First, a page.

myBarometer.init();           //Barometer init
    vibratorInit();                //init vibrator pins
    strip.begin();                // Init and begin strip drivers
    color_domain_init(20, 30, LEDN);   //this method is to get the relation of temperature raise and color chang.
}

//leave out some code...

void loop()
{
    temperature = myBarometer.bmp085GetTemperature(myBarometer.bmp085ReadUT()); //Get the temperature, bmp085ReadUT MUST be called first
    pressure = myBarometer.bmp085GetPressure(myBarometer.bmp085ReadUP());// Get the pressure
    altitude = myBarometer.calcAltitude(pressure);
    atm = pressure / 101325;

    colorFollow();  //led strip changing with temperature

    TempAlarm();    //monitor temperature and warning

    messagetoSerial();

    messagetoOled();

    delay(500);
}

//More detail watch the download soure code ...

RESULT

1.Defualt OLED display

2.High temperatrue warning display.

Tips

You’ll need to warm the Xadow-Barometer module to see what happen when the temperature is out of the secure range.

3.As the temperature raising the leds light up one by one and the color change from blue to red.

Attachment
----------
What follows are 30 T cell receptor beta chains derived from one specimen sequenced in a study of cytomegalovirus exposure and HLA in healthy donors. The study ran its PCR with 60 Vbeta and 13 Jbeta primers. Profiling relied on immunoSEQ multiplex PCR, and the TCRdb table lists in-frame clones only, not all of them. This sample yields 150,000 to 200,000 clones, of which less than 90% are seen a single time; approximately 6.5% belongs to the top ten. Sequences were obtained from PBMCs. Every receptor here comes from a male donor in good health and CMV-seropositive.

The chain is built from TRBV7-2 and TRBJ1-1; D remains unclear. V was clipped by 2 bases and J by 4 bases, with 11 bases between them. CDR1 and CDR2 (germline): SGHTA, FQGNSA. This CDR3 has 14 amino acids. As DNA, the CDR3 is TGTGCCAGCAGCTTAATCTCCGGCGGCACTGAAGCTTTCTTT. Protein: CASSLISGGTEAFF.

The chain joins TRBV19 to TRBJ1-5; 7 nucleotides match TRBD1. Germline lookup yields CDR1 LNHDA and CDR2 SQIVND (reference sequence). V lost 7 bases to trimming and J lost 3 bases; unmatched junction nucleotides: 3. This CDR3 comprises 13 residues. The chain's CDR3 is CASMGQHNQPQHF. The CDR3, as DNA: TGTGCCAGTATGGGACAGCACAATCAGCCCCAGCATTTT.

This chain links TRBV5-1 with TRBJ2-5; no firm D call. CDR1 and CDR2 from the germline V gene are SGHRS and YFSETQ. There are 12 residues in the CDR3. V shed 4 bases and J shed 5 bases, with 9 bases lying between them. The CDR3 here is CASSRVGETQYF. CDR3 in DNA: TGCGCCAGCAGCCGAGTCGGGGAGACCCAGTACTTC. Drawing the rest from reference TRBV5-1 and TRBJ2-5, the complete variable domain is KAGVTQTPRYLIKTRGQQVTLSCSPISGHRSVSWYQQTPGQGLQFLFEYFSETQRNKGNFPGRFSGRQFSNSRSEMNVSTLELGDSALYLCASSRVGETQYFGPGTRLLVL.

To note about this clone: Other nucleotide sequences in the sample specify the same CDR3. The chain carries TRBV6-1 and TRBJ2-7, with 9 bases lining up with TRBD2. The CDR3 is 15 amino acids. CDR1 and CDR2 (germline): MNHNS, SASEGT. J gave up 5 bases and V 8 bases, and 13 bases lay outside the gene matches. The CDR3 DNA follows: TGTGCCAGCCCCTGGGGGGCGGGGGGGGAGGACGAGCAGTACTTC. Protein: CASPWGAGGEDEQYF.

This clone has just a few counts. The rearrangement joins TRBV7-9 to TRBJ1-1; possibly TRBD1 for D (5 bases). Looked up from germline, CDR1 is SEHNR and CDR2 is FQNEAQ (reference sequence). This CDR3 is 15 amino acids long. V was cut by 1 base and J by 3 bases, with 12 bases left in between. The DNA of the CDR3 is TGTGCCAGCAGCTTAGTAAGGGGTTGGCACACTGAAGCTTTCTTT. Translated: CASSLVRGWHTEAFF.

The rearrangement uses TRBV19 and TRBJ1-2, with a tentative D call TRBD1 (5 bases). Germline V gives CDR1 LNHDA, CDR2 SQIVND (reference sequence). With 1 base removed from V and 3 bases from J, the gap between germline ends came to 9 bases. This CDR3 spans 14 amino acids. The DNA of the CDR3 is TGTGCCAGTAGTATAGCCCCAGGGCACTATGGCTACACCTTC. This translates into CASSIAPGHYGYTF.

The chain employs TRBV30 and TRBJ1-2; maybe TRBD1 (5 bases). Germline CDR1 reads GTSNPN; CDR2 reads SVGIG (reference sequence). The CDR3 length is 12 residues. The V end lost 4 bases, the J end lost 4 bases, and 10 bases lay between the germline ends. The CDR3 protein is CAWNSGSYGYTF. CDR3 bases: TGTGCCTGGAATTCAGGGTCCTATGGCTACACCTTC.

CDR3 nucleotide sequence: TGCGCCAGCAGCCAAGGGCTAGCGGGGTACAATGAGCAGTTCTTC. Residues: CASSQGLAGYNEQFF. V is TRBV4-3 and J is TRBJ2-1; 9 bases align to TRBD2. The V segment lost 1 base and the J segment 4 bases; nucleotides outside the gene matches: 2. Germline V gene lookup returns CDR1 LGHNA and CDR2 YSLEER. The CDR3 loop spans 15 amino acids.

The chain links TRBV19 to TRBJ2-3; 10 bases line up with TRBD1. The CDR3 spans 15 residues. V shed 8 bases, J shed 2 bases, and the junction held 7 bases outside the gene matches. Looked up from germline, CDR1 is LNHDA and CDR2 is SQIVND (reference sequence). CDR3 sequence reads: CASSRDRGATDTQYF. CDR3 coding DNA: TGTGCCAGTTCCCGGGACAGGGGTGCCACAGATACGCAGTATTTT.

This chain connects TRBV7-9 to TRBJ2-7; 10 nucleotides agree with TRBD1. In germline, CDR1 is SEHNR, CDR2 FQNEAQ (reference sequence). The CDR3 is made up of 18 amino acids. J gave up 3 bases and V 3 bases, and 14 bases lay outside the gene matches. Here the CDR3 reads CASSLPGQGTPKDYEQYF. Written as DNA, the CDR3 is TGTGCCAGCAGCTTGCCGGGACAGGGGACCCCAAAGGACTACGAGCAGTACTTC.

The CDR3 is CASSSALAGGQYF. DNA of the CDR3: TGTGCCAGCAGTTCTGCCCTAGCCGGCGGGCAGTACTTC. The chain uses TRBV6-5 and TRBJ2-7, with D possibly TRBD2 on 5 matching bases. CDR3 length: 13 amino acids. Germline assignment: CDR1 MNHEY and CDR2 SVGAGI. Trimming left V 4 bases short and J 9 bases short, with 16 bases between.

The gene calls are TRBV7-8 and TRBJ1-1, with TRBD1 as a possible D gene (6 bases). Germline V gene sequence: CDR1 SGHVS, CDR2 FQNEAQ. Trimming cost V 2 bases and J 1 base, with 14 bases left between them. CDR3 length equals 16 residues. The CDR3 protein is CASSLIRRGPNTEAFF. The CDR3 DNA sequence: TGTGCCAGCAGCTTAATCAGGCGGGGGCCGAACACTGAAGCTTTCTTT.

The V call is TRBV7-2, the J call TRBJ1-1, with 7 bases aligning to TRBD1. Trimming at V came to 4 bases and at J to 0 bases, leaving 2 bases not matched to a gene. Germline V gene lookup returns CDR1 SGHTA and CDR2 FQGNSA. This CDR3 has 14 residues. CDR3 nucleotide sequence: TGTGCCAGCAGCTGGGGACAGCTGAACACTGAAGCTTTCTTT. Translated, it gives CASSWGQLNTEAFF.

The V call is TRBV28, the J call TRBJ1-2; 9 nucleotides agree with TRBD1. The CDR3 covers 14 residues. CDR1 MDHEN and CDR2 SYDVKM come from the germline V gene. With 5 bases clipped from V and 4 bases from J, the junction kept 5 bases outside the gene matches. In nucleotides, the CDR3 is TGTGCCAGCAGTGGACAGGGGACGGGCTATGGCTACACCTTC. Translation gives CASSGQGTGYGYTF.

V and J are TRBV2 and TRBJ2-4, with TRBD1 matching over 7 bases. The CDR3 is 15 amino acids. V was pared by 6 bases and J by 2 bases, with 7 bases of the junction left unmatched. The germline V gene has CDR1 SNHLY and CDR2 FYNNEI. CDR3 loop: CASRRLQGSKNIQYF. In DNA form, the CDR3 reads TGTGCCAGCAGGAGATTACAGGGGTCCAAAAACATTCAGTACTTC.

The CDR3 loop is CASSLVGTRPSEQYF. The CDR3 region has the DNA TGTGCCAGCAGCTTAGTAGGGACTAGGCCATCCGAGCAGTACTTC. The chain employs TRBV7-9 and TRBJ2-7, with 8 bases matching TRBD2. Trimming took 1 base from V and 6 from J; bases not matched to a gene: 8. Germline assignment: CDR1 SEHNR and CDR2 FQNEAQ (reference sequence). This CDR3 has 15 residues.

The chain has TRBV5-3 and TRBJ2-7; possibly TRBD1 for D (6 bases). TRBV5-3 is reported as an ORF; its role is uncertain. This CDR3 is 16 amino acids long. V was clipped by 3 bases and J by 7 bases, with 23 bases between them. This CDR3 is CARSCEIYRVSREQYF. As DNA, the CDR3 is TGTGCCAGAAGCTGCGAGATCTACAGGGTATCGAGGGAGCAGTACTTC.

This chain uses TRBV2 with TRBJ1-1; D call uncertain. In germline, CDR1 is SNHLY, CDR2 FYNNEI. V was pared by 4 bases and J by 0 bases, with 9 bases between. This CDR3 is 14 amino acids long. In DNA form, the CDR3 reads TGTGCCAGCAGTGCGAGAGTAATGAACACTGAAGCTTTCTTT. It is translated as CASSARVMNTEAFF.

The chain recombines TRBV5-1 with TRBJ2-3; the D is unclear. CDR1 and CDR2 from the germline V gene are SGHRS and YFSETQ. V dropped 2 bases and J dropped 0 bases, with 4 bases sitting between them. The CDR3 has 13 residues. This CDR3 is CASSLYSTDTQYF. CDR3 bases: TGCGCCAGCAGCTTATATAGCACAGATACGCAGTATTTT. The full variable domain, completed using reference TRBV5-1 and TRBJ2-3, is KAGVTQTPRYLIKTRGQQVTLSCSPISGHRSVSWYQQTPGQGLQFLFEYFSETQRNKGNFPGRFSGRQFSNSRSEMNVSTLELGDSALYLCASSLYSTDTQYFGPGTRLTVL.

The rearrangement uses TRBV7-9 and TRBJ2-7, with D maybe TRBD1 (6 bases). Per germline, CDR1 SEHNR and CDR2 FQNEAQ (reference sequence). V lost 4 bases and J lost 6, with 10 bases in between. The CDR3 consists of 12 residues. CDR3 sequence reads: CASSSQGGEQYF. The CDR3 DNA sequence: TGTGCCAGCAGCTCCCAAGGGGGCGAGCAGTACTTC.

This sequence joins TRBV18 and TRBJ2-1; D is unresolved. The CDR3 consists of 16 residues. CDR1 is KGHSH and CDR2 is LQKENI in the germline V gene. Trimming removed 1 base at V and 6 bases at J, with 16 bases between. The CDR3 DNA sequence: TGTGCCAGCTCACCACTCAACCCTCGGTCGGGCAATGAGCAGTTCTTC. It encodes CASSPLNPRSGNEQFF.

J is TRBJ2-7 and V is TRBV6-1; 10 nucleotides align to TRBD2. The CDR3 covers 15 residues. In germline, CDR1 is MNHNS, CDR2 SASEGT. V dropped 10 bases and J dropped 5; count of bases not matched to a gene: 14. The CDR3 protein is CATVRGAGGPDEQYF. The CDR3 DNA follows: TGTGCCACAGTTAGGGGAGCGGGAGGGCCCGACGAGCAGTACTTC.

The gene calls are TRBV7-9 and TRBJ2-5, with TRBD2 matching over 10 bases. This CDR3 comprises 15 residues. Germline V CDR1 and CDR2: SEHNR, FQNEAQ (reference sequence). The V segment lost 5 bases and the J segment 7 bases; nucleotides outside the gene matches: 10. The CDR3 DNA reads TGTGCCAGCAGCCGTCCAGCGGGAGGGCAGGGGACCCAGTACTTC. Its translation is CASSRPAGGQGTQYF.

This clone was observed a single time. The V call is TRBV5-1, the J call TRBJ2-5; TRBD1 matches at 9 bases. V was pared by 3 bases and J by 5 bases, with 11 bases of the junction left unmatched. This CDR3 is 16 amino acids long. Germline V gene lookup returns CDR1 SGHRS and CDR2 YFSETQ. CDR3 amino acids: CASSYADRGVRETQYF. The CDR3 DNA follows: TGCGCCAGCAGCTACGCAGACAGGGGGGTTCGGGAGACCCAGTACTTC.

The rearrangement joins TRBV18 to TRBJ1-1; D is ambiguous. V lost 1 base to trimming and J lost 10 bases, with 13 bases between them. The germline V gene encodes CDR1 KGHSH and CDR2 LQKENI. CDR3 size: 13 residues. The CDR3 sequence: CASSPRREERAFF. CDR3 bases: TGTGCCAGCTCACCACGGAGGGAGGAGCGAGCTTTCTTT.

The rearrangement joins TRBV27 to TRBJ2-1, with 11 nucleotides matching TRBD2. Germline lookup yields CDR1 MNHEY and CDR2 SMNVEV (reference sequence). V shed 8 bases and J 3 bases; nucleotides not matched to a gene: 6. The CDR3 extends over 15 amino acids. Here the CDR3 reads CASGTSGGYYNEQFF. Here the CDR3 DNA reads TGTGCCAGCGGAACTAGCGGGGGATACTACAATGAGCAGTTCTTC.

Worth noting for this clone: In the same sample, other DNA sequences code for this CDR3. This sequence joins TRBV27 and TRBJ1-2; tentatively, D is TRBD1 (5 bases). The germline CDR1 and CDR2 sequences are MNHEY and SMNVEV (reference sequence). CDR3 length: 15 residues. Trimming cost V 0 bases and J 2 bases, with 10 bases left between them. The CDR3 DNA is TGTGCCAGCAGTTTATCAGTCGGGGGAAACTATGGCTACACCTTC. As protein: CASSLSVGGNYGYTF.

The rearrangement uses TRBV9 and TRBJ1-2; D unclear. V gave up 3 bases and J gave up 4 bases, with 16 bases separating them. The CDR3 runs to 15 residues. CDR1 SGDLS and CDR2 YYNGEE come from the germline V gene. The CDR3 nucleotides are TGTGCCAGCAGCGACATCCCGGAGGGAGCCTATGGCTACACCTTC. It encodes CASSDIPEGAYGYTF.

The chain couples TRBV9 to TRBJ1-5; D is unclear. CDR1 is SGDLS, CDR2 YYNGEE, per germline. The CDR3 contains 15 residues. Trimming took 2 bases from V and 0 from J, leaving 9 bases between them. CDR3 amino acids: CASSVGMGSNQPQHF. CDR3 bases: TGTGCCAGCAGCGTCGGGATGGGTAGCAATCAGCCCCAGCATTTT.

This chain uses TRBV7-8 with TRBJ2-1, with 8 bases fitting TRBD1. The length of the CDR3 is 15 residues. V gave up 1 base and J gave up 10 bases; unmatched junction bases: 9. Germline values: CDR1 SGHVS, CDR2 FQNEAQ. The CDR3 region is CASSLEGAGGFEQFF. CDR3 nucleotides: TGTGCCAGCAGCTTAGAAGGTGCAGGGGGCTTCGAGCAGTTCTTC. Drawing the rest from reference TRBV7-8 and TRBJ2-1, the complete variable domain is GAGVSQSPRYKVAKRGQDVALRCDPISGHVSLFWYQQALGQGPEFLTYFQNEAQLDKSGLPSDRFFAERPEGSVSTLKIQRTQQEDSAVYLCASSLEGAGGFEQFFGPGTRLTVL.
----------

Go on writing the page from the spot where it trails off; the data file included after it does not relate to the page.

Example-03: Edison-Pedometer

WHAT WE’VE GOT HERE

This example shows how to make a pedometer that counts a person’s steps. It uses a Xadow – Edison Board, Xadow – OLED 0.96”, Xadow – 3-Axis Accelerometer and Xadow – Buzzer. The OLED screen will display the step-counts and the buzzer will beep if you do not move for a long time. In addition, when Intel Edison Board connects to a Wi-Fi network, you can check the step-counts using a web browser.

Upload Sketch

1.Click File>Examples>Edison_Pedometer_with_OLED and select the demo

2.Change the char ssid[] = STEST with your network name and the char pass[] = 876543210 with your network password.

3.Click upload icon.

Code Detail

#include <Wire.h>
#include <SeeedOLED.h>
#include <Wire.h>
#include <ADXL345.h>
#include "pedometer.h"
#include <SPI.h>
#include <WiFi.h>
#include <TimerOne.h>

#define MINUTES_TO_ALARM  (60) //If you don't walk enough in MINUTES_TO_ALARM minutes, the buzzer beeps 0.5s.